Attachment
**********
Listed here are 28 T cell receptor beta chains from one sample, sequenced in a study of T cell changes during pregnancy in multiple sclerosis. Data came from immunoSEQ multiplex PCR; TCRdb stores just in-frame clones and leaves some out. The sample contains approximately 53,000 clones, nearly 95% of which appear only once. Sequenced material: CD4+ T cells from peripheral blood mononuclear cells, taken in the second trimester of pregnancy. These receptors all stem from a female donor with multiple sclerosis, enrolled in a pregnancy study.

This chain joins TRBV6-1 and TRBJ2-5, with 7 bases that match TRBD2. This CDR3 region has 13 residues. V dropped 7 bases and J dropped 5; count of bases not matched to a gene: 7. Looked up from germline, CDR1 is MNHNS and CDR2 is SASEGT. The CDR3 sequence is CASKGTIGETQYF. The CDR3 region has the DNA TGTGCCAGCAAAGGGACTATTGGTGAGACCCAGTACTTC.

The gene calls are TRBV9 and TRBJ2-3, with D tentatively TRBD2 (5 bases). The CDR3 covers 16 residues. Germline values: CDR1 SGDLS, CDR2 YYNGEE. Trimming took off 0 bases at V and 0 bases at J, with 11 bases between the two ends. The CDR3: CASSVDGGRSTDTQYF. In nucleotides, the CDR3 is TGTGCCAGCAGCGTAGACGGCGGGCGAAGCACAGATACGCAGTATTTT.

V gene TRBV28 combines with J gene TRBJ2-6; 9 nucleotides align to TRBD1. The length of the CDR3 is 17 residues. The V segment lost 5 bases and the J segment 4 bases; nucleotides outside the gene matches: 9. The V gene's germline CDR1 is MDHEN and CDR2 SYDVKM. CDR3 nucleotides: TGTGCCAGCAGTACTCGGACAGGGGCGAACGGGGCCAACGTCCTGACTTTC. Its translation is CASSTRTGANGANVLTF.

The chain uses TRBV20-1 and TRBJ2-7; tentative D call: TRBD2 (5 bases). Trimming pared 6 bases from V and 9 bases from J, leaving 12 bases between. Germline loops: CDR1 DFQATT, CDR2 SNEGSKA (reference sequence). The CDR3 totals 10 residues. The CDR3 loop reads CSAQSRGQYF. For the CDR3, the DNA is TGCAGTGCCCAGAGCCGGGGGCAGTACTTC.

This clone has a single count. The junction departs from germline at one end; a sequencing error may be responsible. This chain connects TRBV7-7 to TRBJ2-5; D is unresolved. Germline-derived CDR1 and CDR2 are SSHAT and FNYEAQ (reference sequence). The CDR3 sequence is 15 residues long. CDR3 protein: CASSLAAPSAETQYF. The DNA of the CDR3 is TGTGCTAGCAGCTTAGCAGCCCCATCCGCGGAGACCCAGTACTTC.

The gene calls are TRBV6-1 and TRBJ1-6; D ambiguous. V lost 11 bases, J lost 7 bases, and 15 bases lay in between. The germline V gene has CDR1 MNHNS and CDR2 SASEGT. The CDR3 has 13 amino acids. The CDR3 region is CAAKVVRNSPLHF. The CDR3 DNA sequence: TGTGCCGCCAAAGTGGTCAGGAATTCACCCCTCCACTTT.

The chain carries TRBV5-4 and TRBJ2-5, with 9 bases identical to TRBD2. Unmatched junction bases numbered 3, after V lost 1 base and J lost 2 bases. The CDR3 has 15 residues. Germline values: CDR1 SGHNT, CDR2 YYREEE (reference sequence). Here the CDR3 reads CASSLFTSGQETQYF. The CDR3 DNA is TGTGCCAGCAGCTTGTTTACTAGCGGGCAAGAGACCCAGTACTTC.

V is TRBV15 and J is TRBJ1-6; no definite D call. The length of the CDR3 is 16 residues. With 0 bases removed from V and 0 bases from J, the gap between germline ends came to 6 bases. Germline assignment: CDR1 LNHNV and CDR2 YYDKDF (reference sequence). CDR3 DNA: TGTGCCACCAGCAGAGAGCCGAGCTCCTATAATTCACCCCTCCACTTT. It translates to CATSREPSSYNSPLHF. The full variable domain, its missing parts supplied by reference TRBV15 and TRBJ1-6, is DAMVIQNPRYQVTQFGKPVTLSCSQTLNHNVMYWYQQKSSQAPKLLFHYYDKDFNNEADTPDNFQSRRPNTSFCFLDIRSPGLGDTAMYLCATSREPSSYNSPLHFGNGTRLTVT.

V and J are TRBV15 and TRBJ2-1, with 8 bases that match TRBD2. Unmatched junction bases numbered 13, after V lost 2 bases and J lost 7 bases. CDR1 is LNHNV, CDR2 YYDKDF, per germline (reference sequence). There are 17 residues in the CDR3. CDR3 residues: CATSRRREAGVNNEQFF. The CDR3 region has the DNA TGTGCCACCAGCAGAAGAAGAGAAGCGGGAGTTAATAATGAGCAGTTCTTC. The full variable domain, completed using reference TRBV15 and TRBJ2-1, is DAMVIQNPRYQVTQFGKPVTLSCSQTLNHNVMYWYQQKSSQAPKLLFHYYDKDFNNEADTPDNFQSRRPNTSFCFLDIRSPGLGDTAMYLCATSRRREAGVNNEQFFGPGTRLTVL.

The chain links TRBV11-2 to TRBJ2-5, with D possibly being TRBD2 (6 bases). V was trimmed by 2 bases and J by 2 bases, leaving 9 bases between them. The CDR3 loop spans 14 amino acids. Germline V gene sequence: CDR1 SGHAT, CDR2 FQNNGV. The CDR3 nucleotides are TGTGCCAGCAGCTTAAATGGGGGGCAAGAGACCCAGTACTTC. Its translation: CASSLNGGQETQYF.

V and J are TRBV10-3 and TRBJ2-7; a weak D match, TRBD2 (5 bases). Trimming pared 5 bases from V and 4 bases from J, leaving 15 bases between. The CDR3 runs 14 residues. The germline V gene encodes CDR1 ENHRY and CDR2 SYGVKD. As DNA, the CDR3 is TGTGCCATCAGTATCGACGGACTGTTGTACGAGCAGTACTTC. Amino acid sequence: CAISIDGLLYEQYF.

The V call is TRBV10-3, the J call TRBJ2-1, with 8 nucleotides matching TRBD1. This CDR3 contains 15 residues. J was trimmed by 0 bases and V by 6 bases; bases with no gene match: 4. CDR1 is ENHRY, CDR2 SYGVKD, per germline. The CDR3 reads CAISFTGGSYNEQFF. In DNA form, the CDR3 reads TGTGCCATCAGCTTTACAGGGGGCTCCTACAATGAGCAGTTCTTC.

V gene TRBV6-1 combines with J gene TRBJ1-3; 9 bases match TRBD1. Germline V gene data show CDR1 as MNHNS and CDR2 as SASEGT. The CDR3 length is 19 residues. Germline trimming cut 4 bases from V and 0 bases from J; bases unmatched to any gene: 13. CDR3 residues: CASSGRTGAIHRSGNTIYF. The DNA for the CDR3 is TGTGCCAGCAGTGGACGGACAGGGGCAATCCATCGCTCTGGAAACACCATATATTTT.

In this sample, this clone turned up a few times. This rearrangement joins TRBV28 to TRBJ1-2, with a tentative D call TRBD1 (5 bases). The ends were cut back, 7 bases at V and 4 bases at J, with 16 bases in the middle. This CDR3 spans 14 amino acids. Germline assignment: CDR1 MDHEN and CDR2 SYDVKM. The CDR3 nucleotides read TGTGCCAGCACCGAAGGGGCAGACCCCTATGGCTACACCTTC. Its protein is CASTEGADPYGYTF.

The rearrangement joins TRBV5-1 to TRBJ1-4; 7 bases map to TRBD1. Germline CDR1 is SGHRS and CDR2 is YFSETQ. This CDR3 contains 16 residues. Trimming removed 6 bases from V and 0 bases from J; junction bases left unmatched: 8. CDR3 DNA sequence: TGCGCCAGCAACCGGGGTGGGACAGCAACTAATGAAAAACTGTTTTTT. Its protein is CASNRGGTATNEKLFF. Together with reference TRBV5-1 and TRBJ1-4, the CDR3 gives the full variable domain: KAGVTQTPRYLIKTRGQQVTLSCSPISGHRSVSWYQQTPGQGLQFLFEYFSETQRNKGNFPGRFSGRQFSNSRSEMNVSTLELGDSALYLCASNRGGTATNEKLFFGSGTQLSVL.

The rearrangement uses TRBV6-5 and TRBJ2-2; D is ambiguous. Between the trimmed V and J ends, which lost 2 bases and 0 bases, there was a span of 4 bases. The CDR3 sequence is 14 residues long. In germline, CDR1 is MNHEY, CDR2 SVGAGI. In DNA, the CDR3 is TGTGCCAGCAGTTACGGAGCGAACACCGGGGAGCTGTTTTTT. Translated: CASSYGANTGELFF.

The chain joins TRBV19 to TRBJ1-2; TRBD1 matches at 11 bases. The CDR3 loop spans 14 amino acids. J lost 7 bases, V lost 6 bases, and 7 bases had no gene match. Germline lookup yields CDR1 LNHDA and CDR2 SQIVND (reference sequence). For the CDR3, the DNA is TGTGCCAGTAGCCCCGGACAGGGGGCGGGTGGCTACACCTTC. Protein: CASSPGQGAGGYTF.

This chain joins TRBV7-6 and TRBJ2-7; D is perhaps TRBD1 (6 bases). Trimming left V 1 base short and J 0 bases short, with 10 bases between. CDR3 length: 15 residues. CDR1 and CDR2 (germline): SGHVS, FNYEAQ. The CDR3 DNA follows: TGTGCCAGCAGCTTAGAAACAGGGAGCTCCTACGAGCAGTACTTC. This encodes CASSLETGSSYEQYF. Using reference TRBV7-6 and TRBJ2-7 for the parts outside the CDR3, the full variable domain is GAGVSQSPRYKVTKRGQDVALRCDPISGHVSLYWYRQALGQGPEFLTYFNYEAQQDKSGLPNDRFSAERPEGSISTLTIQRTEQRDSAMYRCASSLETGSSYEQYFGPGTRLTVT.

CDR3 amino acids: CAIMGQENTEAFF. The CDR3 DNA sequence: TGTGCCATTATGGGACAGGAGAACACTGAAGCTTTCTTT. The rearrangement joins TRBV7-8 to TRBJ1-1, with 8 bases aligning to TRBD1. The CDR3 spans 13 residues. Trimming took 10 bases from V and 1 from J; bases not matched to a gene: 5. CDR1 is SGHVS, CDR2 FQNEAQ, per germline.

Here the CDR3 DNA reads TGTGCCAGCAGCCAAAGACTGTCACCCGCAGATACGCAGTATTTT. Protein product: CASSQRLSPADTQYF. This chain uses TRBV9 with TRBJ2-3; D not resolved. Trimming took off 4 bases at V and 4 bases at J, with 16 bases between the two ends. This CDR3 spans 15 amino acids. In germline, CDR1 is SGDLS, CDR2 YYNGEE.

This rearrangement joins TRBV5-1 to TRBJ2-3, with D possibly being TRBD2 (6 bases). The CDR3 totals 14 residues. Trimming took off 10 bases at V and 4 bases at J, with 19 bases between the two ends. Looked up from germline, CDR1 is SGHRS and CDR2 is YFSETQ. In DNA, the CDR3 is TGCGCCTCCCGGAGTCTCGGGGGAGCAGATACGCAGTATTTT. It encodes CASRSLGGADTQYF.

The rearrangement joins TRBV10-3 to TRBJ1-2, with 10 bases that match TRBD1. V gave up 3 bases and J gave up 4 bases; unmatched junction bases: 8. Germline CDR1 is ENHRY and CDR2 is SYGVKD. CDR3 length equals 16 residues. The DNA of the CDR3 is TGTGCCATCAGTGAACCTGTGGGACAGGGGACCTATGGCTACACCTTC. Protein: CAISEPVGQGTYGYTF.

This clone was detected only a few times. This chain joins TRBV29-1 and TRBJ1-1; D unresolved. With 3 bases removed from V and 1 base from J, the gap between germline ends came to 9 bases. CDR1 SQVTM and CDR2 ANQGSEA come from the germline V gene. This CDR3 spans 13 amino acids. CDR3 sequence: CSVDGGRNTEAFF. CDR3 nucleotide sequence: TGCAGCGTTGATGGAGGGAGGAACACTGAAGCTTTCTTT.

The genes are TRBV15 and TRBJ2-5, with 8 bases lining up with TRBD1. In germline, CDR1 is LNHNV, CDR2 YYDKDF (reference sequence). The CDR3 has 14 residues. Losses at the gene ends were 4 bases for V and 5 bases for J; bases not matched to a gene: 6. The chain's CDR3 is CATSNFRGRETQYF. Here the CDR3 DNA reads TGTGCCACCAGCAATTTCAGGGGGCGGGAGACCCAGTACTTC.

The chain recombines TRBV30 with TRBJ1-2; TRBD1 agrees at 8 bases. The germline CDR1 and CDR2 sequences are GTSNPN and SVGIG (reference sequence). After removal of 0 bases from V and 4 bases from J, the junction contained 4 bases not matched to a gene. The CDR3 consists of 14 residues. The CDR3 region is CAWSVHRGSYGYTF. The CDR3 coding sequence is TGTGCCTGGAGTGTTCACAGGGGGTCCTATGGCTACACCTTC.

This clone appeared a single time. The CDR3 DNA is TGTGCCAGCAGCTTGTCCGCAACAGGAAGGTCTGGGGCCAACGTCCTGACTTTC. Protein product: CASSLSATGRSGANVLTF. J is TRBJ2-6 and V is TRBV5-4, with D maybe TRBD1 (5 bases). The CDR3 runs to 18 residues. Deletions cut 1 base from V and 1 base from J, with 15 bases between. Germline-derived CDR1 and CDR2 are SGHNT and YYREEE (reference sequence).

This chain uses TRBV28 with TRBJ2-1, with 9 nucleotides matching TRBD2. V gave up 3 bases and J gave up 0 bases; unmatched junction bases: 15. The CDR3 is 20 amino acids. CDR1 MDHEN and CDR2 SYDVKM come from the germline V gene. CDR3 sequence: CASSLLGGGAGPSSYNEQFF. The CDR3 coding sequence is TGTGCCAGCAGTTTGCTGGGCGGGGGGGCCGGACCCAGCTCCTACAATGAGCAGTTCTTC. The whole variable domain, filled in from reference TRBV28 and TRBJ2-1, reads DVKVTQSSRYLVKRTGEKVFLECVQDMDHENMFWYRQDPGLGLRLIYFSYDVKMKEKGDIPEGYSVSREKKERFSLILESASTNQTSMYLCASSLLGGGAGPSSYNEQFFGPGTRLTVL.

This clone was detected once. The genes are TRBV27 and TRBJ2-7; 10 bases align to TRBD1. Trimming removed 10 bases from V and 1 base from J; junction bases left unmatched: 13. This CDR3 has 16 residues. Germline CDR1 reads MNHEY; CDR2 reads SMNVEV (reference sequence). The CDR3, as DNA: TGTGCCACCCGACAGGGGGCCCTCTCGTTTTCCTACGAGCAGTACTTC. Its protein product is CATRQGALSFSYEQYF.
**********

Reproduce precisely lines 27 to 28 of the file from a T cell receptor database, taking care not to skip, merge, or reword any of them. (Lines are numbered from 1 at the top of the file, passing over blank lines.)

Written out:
This clone appeared a single time. The CDR3 DNA is TGTGCCAGCAGCTTGTCCGCAACAGGAAGGTCTGGGGCCAACGTCCTGACTTTC. Protein product: CASSLSATGRSGANVLTF. J is TRBJ2-6 and V is TRBV5-4, with D maybe TRBD1 (5 bases). The CDR3 runs to 18 residues. Deletions cut 1 base from V and 1 base from J, with 15 bases between. Germline-derived CDR1 and CDR2 are SGHNT and YYREEE (reference sequence).

This chain uses TRBV28 with TRBJ2-1, with 9 nucleotides matching TRBD2. V gave up 3 bases and J gave up 0 bases; unmatched junction bases: 15. The CDR3 is 20 amino acids. CDR1 MDHEN and CDR2 SYDVKM come from the germline V gene. CDR3 sequence: CASSLLGGGAGPSSYNEQFF. The CDR3 coding sequence is TGTGCCAGCAGTTTGCTGGGCGGGGGGGCCGGACCCAGCTCCTACAATGAGCAGTTCTTC. The whole variable domain, filled in from reference TRBV28 and TRBJ2-1, reads DVKVTQSSRYLVKRTGEKVFLECVQDMDHENMFWYRQDPGLGLRLIYFSYDVKMKEKGDIPEGYSVSREKKERFSLILESASTNQTSMYLCASSLLGGGAGPSSYNEQFFGPGTRLTVL.